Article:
Wednesday, 14 March 2018

Blockchain and Online Dispute Resolution

The second of my papers delivered at the APEC workshop is also available here at the APEC website. It is "Blockchain and Online Dispute Resolution" (2018/SOM1/EC/WKSP2/017).

The paper considers the possible impact of the blockchain technology on the ODR rule making. It foresees that the world of online market will gradually flatten. Thus, the domination of big and powerful enterprises in the current hub-and-spoke model may be eroded with the emergence of the sharing economy model where MSMEs (micro, small and medium enterprises) will have a growing profile. This trend may be accelerated in the future, with the blockchain technology facilitating the P2P model where consumer-to-consumer transactions will also increase.

In this process, the characterization of consumers as the weaker parties will become less real or relevant, rendering consumer protection less of legislative priority in the ODR rule-making. This will be particularly significant in view of the great difficulties experienced in the earlier work of UNCITRAL on ODR which had been caused by legislative preoccupation with consumer protection.

Blockchain and Smart Contract for Contract Management (Dispute Prevention, Generation and Resolution)

A workshop on developing an ODR framework was organized by the APEC (Asia-Pacific Economic Cooperation) Economic Committee on 3-4 March 2018 at Port Moresby (Papua New Guinea). I was invited by the Department of Justice of Hong Kong to deliver two papers.

The first paper "Blockchain and Smart Contract for Contract Management (Dispute Prevention, Generation and Resolution)" (2018/SOM1/EC/WKSP2/005) is now published here on the APEC website.

The title is mouthful as it lists all the elements flagged by the organizers. After comparing and contrasting smart contracts with computer codes running in a central server, the paper notes that "smart contracts" are not contracts in the legal sense and considers their implications for contract management and dispute prevention. It alerts that the features of smart contracts are prone to generate disputes which often involve novel legal issues. The paper concludes with a brief comment on the potential use of smart contracts in dispute resolution.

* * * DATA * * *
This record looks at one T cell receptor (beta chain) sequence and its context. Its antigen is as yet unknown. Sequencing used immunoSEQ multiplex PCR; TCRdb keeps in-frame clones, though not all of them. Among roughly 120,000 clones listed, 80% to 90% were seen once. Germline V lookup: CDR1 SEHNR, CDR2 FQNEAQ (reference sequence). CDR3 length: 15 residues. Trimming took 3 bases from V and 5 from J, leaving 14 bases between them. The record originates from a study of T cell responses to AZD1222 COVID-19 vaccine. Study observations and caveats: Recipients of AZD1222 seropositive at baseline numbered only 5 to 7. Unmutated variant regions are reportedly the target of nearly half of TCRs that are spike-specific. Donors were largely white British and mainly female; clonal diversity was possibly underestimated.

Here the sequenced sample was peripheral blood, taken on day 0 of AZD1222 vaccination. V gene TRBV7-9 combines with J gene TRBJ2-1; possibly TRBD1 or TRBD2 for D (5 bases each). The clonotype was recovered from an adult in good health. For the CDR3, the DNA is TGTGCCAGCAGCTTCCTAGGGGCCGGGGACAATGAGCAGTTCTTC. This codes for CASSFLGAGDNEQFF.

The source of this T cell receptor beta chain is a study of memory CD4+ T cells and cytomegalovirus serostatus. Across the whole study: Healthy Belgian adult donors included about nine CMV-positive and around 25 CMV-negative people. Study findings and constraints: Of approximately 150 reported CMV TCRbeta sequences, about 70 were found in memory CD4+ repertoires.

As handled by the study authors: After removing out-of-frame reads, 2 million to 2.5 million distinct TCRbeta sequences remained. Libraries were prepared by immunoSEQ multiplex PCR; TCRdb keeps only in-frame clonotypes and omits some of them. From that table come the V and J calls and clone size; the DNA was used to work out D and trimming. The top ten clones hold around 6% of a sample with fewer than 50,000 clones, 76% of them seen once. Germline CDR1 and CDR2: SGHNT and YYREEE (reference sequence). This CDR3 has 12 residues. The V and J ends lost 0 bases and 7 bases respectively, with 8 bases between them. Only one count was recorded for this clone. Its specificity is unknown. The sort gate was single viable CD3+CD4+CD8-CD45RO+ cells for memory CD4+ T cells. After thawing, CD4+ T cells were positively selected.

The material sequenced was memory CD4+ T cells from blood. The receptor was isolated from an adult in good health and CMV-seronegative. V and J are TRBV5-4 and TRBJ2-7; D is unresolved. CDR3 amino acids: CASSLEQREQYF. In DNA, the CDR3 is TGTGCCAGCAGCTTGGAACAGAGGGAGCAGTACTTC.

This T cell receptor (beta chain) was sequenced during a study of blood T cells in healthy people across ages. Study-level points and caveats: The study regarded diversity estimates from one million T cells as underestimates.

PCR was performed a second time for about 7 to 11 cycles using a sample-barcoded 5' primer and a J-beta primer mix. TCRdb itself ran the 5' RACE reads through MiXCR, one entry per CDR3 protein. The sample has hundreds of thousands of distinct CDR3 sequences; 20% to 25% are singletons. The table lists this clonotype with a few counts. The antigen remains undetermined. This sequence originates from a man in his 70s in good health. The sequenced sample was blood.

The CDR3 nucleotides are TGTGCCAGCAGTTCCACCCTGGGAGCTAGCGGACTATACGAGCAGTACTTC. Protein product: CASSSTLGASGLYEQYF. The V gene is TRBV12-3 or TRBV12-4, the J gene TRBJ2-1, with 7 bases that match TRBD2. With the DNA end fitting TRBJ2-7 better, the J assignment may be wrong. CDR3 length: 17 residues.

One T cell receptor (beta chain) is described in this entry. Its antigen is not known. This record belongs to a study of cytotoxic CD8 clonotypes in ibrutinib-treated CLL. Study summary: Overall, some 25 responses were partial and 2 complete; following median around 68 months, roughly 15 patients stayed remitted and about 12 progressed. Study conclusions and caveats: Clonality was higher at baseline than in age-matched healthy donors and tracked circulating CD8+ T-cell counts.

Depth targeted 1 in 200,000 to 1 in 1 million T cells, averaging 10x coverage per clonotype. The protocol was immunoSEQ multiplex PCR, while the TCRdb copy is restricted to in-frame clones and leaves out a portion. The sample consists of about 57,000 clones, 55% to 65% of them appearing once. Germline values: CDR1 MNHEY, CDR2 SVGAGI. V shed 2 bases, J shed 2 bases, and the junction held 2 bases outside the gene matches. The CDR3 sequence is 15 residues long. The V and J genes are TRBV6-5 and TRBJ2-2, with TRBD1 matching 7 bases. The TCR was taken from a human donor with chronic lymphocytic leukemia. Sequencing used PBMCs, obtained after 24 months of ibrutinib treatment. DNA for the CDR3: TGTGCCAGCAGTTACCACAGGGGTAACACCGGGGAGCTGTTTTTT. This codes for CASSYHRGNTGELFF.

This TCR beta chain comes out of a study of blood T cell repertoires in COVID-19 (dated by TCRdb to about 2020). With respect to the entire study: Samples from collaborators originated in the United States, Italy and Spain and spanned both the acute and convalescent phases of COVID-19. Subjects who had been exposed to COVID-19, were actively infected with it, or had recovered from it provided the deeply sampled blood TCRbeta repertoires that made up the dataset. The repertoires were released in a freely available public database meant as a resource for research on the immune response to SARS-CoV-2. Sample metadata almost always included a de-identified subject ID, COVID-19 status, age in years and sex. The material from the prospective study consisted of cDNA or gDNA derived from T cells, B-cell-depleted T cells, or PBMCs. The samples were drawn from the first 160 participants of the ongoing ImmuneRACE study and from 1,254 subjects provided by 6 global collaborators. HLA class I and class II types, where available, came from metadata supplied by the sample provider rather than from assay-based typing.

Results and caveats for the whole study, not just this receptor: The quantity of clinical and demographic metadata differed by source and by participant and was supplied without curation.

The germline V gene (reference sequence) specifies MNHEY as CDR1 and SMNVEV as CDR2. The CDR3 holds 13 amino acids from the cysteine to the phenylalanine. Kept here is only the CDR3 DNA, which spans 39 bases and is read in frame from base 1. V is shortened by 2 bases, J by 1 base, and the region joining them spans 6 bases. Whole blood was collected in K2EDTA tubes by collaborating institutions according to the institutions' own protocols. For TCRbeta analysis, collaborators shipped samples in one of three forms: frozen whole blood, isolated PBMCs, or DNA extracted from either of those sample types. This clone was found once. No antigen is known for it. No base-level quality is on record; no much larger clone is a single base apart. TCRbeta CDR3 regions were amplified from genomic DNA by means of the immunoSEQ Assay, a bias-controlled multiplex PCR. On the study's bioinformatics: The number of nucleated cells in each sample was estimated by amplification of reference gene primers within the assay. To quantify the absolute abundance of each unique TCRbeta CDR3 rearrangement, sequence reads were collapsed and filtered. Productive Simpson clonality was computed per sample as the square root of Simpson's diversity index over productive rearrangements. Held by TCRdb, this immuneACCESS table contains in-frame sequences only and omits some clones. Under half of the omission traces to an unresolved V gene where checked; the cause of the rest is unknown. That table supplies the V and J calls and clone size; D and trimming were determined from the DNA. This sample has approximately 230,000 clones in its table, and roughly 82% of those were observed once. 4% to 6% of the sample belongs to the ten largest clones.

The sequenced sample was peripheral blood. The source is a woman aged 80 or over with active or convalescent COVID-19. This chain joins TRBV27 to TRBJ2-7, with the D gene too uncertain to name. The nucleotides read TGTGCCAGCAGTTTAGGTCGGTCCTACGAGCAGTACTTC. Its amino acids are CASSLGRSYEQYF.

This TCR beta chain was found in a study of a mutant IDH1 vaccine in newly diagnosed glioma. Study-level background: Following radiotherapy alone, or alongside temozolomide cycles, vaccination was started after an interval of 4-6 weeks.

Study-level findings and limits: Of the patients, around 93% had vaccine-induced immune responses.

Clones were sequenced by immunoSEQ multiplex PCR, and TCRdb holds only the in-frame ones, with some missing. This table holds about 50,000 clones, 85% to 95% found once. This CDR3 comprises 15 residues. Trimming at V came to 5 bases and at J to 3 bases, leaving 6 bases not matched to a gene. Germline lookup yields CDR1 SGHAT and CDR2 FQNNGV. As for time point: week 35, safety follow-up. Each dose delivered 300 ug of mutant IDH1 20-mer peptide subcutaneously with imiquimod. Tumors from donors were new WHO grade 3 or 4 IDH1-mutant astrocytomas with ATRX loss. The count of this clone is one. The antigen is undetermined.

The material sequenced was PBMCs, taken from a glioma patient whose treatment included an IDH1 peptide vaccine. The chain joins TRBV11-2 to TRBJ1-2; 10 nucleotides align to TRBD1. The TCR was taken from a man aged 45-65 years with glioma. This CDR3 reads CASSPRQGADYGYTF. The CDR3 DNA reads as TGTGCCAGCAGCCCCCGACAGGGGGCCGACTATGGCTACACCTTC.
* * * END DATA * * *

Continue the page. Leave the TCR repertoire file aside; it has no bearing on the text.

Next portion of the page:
Friday, 16 February 2018

"Implications of the Blockchain Technology for the UNCITRAL Works" - published.

It has come to my attention that my article "Implications of the Blockchain Technology for the UNCITRAL Works" had been published from the United Nations in November last year.
The 50th anniversary Congress was a big occasion for UNCITRAL and it was my great honour to be part of it.
Here is my article excerpted from the book.

An additional note: In my original manuscript, there were some references to specific chapter numbers. I have noticed that in the published version, they have been changed to "Ch. 0" due to the editorial work which has removed all the chapter numbers from the headings. To see where those were actually referring to, please consult my original manuscript here.

Monday, 5 February 2018

"Blockchain Technology for Letters of Credit and Escrow Arrangements" - published.

Here is the published version of my article "Blockchain Technology for Letters of Credit and Escrow Arrangements" (2018)135-2 Banking Law Journal pp.89-103.

The analysis is multi-layered, with up to three levels of headings. To aid readability, I gave chapter numbers in my original manuscript (See the unedited version attached to my previous post). But because the numbering is not compatible with the journal's style of headings, the experienced editor has come up with an alternative solution. Though it may have compromised readability somewhat, I hope that the structure of the article is still clear to the readers.

Thursday, 23 November 2017

Blockchain Technology for Letters of Credit and Escrow Arrangements

Here is an article I have written on the basis of my presentation at the conference “Supply Chain Finance and the Changing Landscape of International Trade” held at the Gothenburg University (Sweden) on 23 October 2017.

An additional note (25 Nov 2017): This article has been accepted for publication from the Banking Law Journal and, after editing, is scheduled (tentatively) to appear in the February 2018 issue. The unedited Word version is kept here with permission.

Thursday, 2 November 2017

Blockchain Technology for Letter of Credit and Escrow Service

Here are the slides I used for my presentation at the Gothenburg University (Sweden) on 23 October 2017.
Very many thanks to Abhinayan Basu Bal for his invitation.

Tuesday, 24 October 2017

Two aspects of the blockchain technology

The blockchain technology enables the synchronisation of distributed ledgers without the involvement of a trusted intermediary. For this reason, it is often called "distributed ledger technology.” It helps enhance the security and integrity of data. Those benefits accrue in both public and private blockchains. Most of the recent initiatives of using blockchains in financial sectors tap into this aspect of the technology.

The blockchain technology is, however, not just about generating ledgers or a special way of doing it. Its greater potential for disrupting the society lies in the fact that it creates an online platform which enables the trustless P2P (peer-to-peer) trading of cryptocurrencies and other tokens. The core innovation of the Bitcoin's blockchain relates to this aspect of the technology. This feature is less conspicuous with private blockchains. Although the recent trend seems to lean in favour of private blockchains, the full potential of the blockchain technology would not be exploited if this aspect were neglected.